Talking Trees with Davey Tree

How to Keep Your Lawn Healthy in the Summer PART 1

July 28, 2022 The Davey Tree Expert Company Season 2 Episode 28
Talking Trees with Davey Tree
How to Keep Your Lawn Healthy in the Summer PART 1
Show Notes Transcript

Zane Raudenbush, turf and herbicide specialist within the Davey Institute, talks about best practices for maintaining your lawn during the heat of the summer.

In this episode we cover: 

  • Hot, dry weather (0:45)  
  • Dry grass (1:36)  
  • Transpiration (3:50)  
  • Homeowner lawn watering (5:15)  
  • Ideal watering conditions (6:42)  
  • When to put grass seed down (10:16)  
  • Best practices for grass seed planting (12:50)  
  • What types of grass seed to plant (17:40)  
  • Where to find the proper grass seeds (20:44)  

To find your local Davey office, check out our find a local office page to search by zip code.

To learn more about dry grass, read our blog, My Lawn Is Turning Brown In Summer...What Do I Do?
To learn more about the different types of grass, read our blog, What Type Of Grass Do I Have?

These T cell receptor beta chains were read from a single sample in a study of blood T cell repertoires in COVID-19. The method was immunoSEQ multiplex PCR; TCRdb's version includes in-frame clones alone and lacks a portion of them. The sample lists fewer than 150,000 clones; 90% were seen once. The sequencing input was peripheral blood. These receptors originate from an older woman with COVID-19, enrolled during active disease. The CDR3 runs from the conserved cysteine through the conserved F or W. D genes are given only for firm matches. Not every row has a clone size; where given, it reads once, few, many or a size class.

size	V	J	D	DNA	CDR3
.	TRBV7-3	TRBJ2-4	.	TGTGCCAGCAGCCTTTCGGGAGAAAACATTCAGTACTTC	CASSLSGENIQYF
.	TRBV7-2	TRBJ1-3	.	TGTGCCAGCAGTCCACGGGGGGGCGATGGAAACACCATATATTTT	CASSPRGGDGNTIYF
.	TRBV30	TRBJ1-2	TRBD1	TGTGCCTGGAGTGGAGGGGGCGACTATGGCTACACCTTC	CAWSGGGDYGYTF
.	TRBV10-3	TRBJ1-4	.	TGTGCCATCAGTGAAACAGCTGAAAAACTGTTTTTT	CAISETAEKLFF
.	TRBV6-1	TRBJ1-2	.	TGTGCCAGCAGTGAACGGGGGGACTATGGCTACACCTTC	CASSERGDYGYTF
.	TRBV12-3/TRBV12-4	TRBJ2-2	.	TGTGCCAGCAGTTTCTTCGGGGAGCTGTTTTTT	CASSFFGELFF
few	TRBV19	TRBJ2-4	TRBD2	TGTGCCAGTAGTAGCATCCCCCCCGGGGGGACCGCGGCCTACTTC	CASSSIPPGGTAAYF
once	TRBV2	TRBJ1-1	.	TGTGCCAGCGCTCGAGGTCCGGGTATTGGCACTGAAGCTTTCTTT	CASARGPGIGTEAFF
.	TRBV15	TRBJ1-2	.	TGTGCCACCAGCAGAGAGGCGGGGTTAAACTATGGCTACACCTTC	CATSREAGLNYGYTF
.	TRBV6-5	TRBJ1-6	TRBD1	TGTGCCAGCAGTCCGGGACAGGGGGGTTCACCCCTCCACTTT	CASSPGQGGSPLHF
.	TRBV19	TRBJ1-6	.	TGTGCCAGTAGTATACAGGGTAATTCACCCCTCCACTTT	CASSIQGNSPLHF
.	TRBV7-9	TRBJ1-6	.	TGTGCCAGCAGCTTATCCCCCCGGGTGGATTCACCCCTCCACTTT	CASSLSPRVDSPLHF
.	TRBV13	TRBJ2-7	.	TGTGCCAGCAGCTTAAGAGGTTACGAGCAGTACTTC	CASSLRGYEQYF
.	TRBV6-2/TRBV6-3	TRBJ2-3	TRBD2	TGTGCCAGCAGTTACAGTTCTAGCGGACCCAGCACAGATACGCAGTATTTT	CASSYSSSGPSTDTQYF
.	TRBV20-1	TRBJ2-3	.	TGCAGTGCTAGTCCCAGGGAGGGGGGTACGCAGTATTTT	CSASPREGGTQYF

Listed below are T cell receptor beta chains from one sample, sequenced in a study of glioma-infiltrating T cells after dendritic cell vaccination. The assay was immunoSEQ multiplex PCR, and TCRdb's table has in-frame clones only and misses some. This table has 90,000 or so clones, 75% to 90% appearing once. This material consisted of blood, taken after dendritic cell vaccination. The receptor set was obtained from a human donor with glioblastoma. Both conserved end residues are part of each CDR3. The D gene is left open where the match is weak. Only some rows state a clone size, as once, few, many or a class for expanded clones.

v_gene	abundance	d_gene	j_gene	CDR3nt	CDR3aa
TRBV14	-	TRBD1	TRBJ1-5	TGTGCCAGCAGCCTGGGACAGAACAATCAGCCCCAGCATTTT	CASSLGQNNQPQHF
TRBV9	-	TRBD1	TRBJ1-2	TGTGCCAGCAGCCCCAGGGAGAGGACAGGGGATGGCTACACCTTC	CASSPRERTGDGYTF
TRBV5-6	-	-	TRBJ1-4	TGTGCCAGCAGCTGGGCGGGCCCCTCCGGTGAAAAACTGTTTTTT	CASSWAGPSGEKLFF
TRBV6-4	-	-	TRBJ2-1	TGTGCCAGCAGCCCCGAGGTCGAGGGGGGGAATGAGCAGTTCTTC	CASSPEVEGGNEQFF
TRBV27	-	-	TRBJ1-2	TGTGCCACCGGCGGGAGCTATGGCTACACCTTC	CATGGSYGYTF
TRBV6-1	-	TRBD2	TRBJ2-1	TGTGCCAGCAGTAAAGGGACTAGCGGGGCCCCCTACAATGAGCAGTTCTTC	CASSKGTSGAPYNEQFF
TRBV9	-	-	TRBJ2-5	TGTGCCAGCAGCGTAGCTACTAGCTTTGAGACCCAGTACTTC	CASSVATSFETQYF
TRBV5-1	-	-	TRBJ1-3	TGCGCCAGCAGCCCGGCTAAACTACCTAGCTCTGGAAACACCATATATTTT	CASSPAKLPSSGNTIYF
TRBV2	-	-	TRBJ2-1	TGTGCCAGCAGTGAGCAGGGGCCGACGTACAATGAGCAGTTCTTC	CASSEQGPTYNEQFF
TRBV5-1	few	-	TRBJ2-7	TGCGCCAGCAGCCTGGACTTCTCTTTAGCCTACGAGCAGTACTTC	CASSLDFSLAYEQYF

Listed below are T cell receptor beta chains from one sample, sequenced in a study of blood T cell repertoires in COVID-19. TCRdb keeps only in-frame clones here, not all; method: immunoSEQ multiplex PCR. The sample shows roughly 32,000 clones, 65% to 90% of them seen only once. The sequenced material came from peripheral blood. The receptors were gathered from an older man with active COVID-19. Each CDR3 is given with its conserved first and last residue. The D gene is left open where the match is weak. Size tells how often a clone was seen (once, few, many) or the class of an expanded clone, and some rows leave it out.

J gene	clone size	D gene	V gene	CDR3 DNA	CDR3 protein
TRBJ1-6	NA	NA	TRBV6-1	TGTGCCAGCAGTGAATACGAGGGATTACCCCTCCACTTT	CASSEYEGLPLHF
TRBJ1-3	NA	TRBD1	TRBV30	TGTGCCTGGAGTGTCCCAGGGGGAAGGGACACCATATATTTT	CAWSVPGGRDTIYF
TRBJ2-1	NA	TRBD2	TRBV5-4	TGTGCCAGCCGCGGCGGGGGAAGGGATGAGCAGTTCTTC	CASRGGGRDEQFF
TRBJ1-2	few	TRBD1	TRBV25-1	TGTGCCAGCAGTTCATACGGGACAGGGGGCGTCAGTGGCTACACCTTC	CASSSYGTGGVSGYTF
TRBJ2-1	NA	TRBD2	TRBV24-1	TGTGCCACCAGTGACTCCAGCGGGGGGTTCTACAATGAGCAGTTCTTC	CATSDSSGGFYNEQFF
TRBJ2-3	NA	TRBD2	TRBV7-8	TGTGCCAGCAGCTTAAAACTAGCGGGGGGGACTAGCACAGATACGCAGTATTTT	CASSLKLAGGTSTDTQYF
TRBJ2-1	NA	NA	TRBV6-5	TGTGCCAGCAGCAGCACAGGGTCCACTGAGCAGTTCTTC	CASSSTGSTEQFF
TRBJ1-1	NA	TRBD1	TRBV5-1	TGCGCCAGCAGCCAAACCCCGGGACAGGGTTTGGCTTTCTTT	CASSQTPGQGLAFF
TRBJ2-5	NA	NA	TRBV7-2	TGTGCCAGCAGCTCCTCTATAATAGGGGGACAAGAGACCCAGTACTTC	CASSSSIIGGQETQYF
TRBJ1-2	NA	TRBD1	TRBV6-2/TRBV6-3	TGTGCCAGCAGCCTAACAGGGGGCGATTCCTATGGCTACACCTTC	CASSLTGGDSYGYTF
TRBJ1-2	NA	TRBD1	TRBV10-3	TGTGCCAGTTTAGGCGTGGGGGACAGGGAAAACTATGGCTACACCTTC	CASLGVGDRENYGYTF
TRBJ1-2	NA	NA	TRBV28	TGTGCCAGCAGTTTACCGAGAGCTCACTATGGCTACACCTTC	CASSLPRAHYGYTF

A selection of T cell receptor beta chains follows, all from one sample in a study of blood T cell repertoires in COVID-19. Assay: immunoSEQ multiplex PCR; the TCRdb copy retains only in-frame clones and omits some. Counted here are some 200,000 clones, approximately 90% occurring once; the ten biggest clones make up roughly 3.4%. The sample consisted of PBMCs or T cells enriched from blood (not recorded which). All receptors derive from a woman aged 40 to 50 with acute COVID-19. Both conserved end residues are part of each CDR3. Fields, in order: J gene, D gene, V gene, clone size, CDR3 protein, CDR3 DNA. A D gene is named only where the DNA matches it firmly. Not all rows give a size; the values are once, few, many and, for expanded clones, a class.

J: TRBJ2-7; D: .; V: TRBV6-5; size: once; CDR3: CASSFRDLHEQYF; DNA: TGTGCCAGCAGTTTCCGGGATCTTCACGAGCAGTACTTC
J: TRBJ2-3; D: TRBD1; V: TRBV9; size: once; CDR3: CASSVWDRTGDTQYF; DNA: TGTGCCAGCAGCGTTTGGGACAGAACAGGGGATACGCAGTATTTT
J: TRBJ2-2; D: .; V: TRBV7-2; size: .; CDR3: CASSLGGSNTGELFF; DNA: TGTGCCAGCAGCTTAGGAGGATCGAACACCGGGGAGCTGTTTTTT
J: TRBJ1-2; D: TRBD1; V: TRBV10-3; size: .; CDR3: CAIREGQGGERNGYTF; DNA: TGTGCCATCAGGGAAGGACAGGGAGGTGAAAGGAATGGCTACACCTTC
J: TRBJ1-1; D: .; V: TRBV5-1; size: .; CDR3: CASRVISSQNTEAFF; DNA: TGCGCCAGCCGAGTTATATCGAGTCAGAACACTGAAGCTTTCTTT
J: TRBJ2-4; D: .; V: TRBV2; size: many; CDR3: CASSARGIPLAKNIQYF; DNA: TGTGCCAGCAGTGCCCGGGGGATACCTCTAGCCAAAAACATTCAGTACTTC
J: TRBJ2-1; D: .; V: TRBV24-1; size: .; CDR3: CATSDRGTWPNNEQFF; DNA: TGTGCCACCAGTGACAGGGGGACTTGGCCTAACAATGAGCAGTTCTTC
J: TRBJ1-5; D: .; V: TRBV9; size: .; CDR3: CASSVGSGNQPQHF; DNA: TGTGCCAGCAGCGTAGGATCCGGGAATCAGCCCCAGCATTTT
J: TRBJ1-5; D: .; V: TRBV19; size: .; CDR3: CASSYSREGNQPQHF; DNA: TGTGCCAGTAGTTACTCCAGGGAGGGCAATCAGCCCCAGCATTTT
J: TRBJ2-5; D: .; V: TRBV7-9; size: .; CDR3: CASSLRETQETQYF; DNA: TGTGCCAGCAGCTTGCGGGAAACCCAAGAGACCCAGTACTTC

To learn more about planting grass seed, read our blog, Best Time To Plant New Grass Seed: Pros and Cons For Each Season.

Connect with Davey Tree on social media:
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Facebook: @DaveyTree
Instagram: @daveytree
YouTube: The Davey Tree Expert Company
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Have topics you'd like us to cover on the podcast? Email us at We want to hear from you!

Doug: Welcome to the Davey Tree Expert Company's podcast, Talking Trees. I'm your host, Doug Oster. Each week, our expert arborists share advice on seasonal tree care, how to make your trees thrive, arborists' favorite trees, and much, much more. Tune in every Thursday to learn more, because here at the Talking Trees podcast, we know trees are the answer. This week, it's part one of a special two-part show covering everything you need to know about summer lawn care. Zane Raudenbush, turf and herbicide specialist with the Davey Institute in Kent, Ohio, is making a return engagement. Let's talk this week, Zane, about watering and reseeding. I'll tell you what, my lawn has been struggling this summer during the hot, dry weather.

Zane: The lawns look pretty toasty in my area in Wooster, Ohio, and I'm sure it sounds like the same for you in Pittsburgh. We just simply have not had the precipitation. As we discussed previous to the call since, in my area, June 15th, we've only received 1.6 inches of rainfall, and 0.6 of that actually came last night. It's like liquid gold, but we could use another inch or two. We really need one of those all-day soakers, these heavy precipitation events. A lot of that, unfortunately, just runs off and gets into the stormwater system. The soils are that crusty. They're just not getting good infiltration.

If we don't get some much-needed rainfall, you're going to see the effects of this long into the autumn months, unfortunately.